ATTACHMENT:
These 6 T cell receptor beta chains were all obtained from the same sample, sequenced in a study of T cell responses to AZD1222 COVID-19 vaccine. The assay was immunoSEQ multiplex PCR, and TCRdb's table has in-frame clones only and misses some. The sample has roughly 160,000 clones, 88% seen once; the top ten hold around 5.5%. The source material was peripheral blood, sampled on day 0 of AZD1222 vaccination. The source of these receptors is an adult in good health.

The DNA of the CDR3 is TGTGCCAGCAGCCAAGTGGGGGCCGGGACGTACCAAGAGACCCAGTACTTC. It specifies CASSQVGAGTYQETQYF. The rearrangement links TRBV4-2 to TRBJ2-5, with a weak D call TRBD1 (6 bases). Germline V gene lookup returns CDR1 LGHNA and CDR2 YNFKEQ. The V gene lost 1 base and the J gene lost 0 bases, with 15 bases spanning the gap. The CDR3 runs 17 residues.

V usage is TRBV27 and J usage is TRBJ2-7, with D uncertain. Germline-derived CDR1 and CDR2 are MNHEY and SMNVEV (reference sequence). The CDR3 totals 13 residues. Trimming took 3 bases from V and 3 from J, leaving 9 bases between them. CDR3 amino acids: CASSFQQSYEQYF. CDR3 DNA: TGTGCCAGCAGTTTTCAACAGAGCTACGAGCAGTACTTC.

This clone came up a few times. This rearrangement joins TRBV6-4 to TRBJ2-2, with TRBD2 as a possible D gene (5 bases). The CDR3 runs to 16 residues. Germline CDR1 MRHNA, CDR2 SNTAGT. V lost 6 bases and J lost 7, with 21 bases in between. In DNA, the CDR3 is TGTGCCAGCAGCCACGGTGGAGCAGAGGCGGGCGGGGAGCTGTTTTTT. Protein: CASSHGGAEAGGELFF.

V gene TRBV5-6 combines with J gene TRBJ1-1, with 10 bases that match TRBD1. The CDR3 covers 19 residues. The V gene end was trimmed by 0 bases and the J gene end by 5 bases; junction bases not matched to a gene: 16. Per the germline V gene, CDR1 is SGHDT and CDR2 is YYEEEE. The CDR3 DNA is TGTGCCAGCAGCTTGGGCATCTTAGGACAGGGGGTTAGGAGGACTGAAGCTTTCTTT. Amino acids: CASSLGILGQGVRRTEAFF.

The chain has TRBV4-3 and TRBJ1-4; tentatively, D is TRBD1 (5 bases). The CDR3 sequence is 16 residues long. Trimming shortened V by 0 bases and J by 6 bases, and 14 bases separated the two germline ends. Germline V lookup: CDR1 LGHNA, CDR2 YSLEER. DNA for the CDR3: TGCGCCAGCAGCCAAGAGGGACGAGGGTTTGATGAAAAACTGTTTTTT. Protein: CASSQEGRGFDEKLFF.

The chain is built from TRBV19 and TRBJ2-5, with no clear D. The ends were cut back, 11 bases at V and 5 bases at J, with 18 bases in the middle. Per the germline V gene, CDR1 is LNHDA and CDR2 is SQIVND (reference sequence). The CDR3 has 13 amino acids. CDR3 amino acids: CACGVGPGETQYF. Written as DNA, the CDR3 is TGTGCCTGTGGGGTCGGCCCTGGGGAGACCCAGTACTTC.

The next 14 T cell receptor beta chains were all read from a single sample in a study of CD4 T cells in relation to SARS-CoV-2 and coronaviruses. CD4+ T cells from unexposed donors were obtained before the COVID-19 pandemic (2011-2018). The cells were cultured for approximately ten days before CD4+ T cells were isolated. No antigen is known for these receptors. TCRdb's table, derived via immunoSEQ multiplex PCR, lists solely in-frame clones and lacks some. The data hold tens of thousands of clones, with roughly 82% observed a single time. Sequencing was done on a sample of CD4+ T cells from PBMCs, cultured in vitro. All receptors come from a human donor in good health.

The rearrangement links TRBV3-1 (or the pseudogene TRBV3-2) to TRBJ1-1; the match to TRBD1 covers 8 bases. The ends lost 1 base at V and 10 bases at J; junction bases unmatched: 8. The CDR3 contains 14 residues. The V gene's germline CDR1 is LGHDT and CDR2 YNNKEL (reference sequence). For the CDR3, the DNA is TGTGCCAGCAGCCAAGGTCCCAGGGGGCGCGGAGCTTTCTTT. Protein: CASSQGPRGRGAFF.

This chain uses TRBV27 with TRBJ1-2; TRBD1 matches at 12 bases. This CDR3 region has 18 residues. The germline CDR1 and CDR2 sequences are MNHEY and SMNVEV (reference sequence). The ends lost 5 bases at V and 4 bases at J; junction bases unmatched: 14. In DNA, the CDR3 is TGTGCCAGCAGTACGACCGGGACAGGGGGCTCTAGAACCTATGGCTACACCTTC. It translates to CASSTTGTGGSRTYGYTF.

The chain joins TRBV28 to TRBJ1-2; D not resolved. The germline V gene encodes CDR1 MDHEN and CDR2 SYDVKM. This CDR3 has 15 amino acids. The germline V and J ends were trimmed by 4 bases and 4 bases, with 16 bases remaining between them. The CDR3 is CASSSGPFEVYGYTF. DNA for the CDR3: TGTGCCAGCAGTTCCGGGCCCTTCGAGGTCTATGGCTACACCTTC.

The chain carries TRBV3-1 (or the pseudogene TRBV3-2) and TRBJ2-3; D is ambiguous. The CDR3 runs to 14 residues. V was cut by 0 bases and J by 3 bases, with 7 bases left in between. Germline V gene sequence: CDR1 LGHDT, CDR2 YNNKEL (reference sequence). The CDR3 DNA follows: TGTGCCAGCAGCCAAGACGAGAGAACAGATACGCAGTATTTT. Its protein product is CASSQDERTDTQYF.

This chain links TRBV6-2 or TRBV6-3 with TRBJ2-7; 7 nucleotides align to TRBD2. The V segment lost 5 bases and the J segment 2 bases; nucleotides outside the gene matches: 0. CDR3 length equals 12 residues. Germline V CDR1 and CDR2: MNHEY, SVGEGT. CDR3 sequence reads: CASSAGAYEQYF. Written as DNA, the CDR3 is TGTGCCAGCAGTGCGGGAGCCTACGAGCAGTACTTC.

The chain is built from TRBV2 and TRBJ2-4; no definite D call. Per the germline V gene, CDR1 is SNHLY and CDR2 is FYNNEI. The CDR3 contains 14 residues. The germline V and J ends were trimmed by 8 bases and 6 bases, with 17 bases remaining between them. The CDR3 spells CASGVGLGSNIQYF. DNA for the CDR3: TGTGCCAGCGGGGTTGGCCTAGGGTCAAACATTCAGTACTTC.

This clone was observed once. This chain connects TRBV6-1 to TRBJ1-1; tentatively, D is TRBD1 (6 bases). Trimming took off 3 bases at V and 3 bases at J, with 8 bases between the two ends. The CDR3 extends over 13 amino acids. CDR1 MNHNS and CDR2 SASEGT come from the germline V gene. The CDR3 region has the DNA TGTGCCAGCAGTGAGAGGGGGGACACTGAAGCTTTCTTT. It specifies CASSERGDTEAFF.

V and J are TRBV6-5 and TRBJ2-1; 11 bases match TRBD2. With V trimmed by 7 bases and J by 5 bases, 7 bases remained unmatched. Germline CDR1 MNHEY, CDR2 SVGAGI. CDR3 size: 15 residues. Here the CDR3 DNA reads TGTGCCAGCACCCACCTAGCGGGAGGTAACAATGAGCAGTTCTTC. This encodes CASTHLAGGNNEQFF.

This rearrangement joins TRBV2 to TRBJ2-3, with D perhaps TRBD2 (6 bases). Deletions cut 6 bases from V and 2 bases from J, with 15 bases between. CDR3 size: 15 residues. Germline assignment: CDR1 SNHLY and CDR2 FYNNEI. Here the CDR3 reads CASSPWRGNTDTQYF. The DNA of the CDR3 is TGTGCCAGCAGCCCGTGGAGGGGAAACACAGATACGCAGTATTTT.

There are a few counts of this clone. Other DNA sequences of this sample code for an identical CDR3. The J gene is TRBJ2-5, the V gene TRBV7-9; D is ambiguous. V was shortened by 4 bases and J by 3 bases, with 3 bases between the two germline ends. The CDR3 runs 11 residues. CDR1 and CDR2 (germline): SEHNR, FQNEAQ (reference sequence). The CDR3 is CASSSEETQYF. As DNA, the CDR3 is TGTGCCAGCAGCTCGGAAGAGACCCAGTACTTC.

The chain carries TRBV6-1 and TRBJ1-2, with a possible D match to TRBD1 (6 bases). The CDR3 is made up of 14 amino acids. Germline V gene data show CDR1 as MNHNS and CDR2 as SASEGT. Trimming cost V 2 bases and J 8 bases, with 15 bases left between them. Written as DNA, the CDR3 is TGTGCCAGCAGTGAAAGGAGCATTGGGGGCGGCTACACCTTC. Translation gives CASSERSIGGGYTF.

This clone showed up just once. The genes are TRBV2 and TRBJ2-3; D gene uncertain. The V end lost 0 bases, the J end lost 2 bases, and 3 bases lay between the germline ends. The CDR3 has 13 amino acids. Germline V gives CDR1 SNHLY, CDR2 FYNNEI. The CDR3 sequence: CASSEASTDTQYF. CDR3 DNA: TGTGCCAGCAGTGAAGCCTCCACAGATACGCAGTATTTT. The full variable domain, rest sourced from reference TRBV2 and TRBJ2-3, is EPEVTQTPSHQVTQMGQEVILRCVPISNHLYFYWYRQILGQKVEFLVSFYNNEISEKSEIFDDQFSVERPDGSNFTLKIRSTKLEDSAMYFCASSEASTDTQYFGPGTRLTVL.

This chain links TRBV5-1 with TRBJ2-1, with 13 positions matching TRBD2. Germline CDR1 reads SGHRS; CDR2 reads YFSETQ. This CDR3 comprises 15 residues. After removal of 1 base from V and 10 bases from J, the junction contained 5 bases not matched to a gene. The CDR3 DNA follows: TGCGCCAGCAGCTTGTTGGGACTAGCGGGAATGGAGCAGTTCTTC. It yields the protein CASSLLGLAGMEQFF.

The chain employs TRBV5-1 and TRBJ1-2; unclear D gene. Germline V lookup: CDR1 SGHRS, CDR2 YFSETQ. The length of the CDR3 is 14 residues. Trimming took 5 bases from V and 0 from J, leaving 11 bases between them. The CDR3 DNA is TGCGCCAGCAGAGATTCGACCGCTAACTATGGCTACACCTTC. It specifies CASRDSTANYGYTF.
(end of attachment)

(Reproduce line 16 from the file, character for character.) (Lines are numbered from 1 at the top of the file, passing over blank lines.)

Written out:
V and J are TRBV6-5 and TRBJ2-1; 11 bases match TRBD2. With V trimmed by 7 bases and J by 5 bases, 7 bases remained unmatched. Germline CDR1 MNHEY, CDR2 SVGAGI. CDR3 size: 15 residues. Here the CDR3 DNA reads TGTGCCAGCACCCACCTAGCGGGAGGTAACAATGAGCAGTTCTTC. This encodes CASTHLAGGNNEQFF.